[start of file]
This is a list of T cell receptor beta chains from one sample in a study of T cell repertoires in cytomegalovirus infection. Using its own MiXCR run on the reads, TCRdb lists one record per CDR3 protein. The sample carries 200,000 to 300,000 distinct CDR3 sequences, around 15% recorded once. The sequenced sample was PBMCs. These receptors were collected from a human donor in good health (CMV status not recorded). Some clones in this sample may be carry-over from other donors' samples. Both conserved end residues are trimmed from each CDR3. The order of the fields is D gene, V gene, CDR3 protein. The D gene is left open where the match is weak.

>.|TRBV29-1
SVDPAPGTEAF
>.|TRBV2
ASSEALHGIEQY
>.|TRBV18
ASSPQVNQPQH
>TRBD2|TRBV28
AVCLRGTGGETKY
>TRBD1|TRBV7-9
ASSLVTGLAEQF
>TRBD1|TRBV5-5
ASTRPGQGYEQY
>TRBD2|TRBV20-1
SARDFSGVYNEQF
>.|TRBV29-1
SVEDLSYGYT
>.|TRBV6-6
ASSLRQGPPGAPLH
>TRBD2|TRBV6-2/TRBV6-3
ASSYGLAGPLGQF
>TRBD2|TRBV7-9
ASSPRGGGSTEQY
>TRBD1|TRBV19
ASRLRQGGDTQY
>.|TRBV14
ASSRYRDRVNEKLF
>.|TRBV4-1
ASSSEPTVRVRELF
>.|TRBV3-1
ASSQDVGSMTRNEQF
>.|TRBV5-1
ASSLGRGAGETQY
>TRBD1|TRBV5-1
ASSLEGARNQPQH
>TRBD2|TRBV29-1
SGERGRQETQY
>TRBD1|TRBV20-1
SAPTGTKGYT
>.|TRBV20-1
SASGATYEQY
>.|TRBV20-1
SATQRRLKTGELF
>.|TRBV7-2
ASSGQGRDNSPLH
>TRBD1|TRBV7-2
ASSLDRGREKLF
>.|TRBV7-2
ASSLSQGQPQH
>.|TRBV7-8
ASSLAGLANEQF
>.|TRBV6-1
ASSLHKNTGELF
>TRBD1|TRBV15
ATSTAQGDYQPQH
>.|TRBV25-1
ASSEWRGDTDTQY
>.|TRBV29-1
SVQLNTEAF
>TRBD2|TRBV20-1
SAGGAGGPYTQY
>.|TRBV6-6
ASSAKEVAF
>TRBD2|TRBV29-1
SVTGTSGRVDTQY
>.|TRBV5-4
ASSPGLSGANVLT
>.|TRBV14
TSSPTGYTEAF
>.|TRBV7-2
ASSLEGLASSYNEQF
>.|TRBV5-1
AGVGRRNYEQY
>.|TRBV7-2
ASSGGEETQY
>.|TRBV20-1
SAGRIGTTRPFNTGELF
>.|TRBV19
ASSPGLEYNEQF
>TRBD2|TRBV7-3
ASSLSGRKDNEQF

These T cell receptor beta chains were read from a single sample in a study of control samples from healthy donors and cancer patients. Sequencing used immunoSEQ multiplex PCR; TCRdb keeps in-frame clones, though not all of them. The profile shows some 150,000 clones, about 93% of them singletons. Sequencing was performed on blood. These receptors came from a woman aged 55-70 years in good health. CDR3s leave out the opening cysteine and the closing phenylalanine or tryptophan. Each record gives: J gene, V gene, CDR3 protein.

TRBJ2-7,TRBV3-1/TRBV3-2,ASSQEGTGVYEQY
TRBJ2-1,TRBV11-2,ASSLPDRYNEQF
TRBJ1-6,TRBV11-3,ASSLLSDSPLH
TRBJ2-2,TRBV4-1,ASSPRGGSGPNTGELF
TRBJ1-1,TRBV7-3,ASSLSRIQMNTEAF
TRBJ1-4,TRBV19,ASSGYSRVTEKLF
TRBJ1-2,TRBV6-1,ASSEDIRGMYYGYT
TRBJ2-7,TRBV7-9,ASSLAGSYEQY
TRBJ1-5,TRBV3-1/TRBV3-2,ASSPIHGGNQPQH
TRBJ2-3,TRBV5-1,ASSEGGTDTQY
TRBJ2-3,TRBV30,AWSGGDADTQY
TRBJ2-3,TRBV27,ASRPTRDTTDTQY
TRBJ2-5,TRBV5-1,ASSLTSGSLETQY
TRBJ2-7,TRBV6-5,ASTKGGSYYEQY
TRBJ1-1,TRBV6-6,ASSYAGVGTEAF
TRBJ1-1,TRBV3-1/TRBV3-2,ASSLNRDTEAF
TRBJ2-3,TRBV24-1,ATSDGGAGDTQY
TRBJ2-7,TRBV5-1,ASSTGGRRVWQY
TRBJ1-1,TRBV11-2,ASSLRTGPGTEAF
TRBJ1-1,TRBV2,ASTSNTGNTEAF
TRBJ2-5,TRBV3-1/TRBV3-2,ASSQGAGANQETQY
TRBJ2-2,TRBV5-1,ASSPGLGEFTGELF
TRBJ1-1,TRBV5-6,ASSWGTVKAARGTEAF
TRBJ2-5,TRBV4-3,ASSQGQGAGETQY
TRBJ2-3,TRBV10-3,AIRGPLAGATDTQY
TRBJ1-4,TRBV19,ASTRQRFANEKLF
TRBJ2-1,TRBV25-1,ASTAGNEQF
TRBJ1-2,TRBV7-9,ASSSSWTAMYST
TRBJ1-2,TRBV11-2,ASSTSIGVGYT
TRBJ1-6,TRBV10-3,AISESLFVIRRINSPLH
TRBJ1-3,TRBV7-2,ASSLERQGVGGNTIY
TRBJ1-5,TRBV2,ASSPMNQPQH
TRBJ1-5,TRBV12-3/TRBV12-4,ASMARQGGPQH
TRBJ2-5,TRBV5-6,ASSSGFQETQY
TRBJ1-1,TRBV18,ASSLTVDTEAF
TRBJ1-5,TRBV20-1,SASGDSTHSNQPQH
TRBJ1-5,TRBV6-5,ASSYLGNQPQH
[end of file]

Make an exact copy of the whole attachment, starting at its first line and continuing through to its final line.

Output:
This is a list of T cell receptor beta chains from one sample in a study of T cell repertoires in cytomegalovirus infection. Using its own MiXCR run on the reads, TCRdb lists one record per CDR3 protein. The sample carries 200,000 to 300,000 distinct CDR3 sequences, around 15% recorded once. The sequenced sample was PBMCs. These receptors were collected from a human donor in good health (CMV status not recorded). Some clones in this sample may be carry-over from other donors' samples. Both conserved end residues are trimmed from each CDR3. The order of the fields is D gene, V gene, CDR3 protein. The D gene is left open where the match is weak.

>.|TRBV29-1
SVDPAPGTEAF
>.|TRBV2
ASSEALHGIEQY
>.|TRBV18
ASSPQVNQPQH
>TRBD2|TRBV28
AVCLRGTGGETKY
>TRBD1|TRBV7-9
ASSLVTGLAEQF
>TRBD1|TRBV5-5
ASTRPGQGYEQY
>TRBD2|TRBV20-1
SARDFSGVYNEQF
>.|TRBV29-1
SVEDLSYGYT
>.|TRBV6-6
ASSLRQGPPGAPLH
>TRBD2|TRBV6-2/TRBV6-3
ASSYGLAGPLGQF
>TRBD2|TRBV7-9
ASSPRGGGSTEQY
>TRBD1|TRBV19
ASRLRQGGDTQY
>.|TRBV14
ASSRYRDRVNEKLF
>.|TRBV4-1
ASSSEPTVRVRELF
>.|TRBV3-1
ASSQDVGSMTRNEQF
>.|TRBV5-1
ASSLGRGAGETQY
>TRBD1|TRBV5-1
ASSLEGARNQPQH
>TRBD2|TRBV29-1
SGERGRQETQY
>TRBD1|TRBV20-1
SAPTGTKGYT
>.|TRBV20-1
SASGATYEQY
>.|TRBV20-1
SATQRRLKTGELF
>.|TRBV7-2
ASSGQGRDNSPLH
>TRBD1|TRBV7-2
ASSLDRGREKLF
>.|TRBV7-2
ASSLSQGQPQH
>.|TRBV7-8
ASSLAGLANEQF
>.|TRBV6-1
ASSLHKNTGELF
>TRBD1|TRBV15
ATSTAQGDYQPQH
>.|TRBV25-1
ASSEWRGDTDTQY
>.|TRBV29-1
SVQLNTEAF
>TRBD2|TRBV20-1
SAGGAGGPYTQY
>.|TRBV6-6
ASSAKEVAF
>TRBD2|TRBV29-1
SVTGTSGRVDTQY
>.|TRBV5-4
ASSPGLSGANVLT
>.|TRBV14
TSSPTGYTEAF
>.|TRBV7-2
ASSLEGLASSYNEQF
>.|TRBV5-1
AGVGRRNYEQY
>.|TRBV7-2
ASSGGEETQY
>.|TRBV20-1
SAGRIGTTRPFNTGELF
>.|TRBV19
ASSPGLEYNEQF
>TRBD2|TRBV7-3
ASSLSGRKDNEQF

These T cell receptor beta chains were read from a single sample in a study of control samples from healthy donors and cancer patients. Sequencing used immunoSEQ multiplex PCR; TCRdb keeps in-frame clones, though not all of them. The profile shows some 150,000 clones, about 93% of them singletons. Sequencing was performed on blood. These receptors came from a woman aged 55-70 years in good health. CDR3s leave out the opening cysteine and the closing phenylalanine or tryptophan. Each record gives: J gene, V gene, CDR3 protein.

TRBJ2-7,TRBV3-1/TRBV3-2,ASSQEGTGVYEQY
TRBJ2-1,TRBV11-2,ASSLPDRYNEQF
TRBJ1-6,TRBV11-3,ASSLLSDSPLH
TRBJ2-2,TRBV4-1,ASSPRGGSGPNTGELF
TRBJ1-1,TRBV7-3,ASSLSRIQMNTEAF
TRBJ1-4,TRBV19,ASSGYSRVTEKLF
TRBJ1-2,TRBV6-1,ASSEDIRGMYYGYT
TRBJ2-7,TRBV7-9,ASSLAGSYEQY
TRBJ1-5,TRBV3-1/TRBV3-2,ASSPIHGGNQPQH
TRBJ2-3,TRBV5-1,ASSEGGTDTQY
TRBJ2-3,TRBV30,AWSGGDADTQY
TRBJ2-3,TRBV27,ASRPTRDTTDTQY
TRBJ2-5,TRBV5-1,ASSLTSGSLETQY
TRBJ2-7,TRBV6-5,ASTKGGSYYEQY
TRBJ1-1,TRBV6-6,ASSYAGVGTEAF
TRBJ1-1,TRBV3-1/TRBV3-2,ASSLNRDTEAF
TRBJ2-3,TRBV24-1,ATSDGGAGDTQY
TRBJ2-7,TRBV5-1,ASSTGGRRVWQY
TRBJ1-1,TRBV11-2,ASSLRTGPGTEAF
TRBJ1-1,TRBV2,ASTSNTGNTEAF
TRBJ2-5,TRBV3-1/TRBV3-2,ASSQGAGANQETQY
TRBJ2-2,TRBV5-1,ASSPGLGEFTGELF
TRBJ1-1,TRBV5-6,ASSWGTVKAARGTEAF
TRBJ2-5,TRBV4-3,ASSQGQGAGETQY
TRBJ2-3,TRBV10-3,AIRGPLAGATDTQY
TRBJ1-4,TRBV19,ASTRQRFANEKLF
TRBJ2-1,TRBV25-1,ASTAGNEQF
TRBJ1-2,TRBV7-9,ASSSSWTAMYST
TRBJ1-2,TRBV11-2,ASSTSIGVGYT
TRBJ1-6,TRBV10-3,AISESLFVIRRINSPLH
TRBJ1-3,TRBV7-2,ASSLERQGVGGNTIY
TRBJ1-5,TRBV2,ASSPMNQPQH
TRBJ1-5,TRBV12-3/TRBV12-4,ASMARQGGPQH
TRBJ2-5,TRBV5-6,ASSSGFQETQY
TRBJ1-1,TRBV18,ASSLTVDTEAF
TRBJ1-5,TRBV20-1,SASGDSTHSNQPQH
TRBJ1-5,TRBV6-5,ASSYLGNQPQH